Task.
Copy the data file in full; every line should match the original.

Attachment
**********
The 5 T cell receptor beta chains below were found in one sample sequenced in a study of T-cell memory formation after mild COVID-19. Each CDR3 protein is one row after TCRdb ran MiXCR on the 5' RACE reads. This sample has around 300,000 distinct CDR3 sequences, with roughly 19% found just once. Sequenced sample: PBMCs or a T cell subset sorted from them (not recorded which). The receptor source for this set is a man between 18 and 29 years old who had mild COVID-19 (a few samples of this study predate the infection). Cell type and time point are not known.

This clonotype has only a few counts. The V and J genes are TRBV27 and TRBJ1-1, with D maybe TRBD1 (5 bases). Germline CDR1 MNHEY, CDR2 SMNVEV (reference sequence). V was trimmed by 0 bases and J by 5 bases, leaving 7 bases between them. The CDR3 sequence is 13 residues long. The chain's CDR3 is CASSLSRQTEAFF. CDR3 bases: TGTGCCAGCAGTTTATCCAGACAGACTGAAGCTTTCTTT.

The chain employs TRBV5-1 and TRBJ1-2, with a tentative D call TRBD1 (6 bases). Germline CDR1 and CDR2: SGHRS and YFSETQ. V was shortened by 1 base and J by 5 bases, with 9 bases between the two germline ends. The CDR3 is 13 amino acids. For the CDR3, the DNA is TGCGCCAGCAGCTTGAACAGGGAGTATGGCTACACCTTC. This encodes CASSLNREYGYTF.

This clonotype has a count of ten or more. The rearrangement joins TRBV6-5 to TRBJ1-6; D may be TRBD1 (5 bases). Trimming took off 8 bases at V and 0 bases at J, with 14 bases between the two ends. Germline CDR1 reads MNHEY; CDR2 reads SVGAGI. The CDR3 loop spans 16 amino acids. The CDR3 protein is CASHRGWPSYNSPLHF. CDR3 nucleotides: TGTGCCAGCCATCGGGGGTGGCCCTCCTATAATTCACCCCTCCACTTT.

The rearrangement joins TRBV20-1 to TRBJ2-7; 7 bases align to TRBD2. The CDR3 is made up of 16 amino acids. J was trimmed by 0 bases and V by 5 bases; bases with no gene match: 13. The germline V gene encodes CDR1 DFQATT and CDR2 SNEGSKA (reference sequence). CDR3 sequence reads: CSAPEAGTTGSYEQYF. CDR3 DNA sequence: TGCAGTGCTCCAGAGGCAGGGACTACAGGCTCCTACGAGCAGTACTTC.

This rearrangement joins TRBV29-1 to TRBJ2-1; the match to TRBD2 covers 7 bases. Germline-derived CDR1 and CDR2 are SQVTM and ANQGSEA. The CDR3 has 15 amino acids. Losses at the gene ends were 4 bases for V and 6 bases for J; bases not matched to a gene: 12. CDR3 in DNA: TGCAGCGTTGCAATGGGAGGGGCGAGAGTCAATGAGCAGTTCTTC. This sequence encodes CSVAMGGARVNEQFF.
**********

The 5 T cell receptor beta chains below were found in one sample sequenced in a study of T-cell memory formation after mild COVID-19. Each CDR3 protein is one row after TCRdb ran MiXCR on the 5' RACE reads. This sample has around 300,000 distinct CDR3 sequences, with roughly 19% found just once. Sequenced sample: PBMCs or a T cell subset sorted from them (not recorded which). The receptor source for this set is a man between 18 and 29 years old who had mild COVID-19 (a few samples of this study predate the infection). Cell type and time point are not known.

This clonotype has only a few counts. The V and J genes are TRBV27 and TRBJ1-1, with D maybe TRBD1 (5 bases). Germline CDR1 MNHEY, CDR2 SMNVEV (reference sequence). V was trimmed by 0 bases and J by 5 bases, leaving 7 bases between them. The CDR3 sequence is 13 residues long. The chain's CDR3 is CASSLSRQTEAFF. CDR3 bases: TGTGCCAGCAGTTTATCCAGACAGACTGAAGCTTTCTTT.

The chain employs TRBV5-1 and TRBJ1-2, with a tentative D call TRBD1 (6 bases). Germline CDR1 and CDR2: SGHRS and YFSETQ. V was shortened by 1 base and J by 5 bases, with 9 bases between the two germline ends. The CDR3 is 13 amino acids. For the CDR3, the DNA is TGCGCCAGCAGCTTGAACAGGGAGTATGGCTACACCTTC. This encodes CASSLNREYGYTF.

This clonotype has a count of ten or more. The rearrangement joins TRBV6-5 to TRBJ1-6; D may be TRBD1 (5 bases). Trimming took off 8 bases at V and 0 bases at J, with 14 bases between the two ends. Germline CDR1 reads MNHEY; CDR2 reads SVGAGI. The CDR3 loop spans 16 amino acids. The CDR3 protein is CASHRGWPSYNSPLHF. CDR3 nucleotides: TGTGCCAGCCATCGGGGGTGGCCCTCCTATAATTCACCCCTCCACTTT.

The rearrangement joins TRBV20-1 to TRBJ2-7; 7 bases align to TRBD2. The CDR3 is made up of 16 amino acids. J was trimmed by 0 bases and V by 5 bases; bases with no gene match: 13. The germline V gene encodes CDR1 DFQATT and CDR2 SNEGSKA (reference sequence). CDR3 sequence reads: CSAPEAGTTGSYEQYF. CDR3 DNA sequence: TGCAGTGCTCCAGAGGCAGGGACTACAGGCTCCTACGAGCAGTACTTC.

This rearrangement joins TRBV29-1 to TRBJ2-1; the match to TRBD2 covers 7 bases. Germline-derived CDR1 and CDR2 are SQVTM and ANQGSEA. The CDR3 has 15 amino acids. Losses at the gene ends were 4 bases for V and 6 bases for J; bases not matched to a gene: 12. CDR3 in DNA: TGCAGCGTTGCAATGGGAGGGGCGAGAGTCAATGAGCAGTTCTTC. This sequence encodes CSVAMGGARVNEQFF.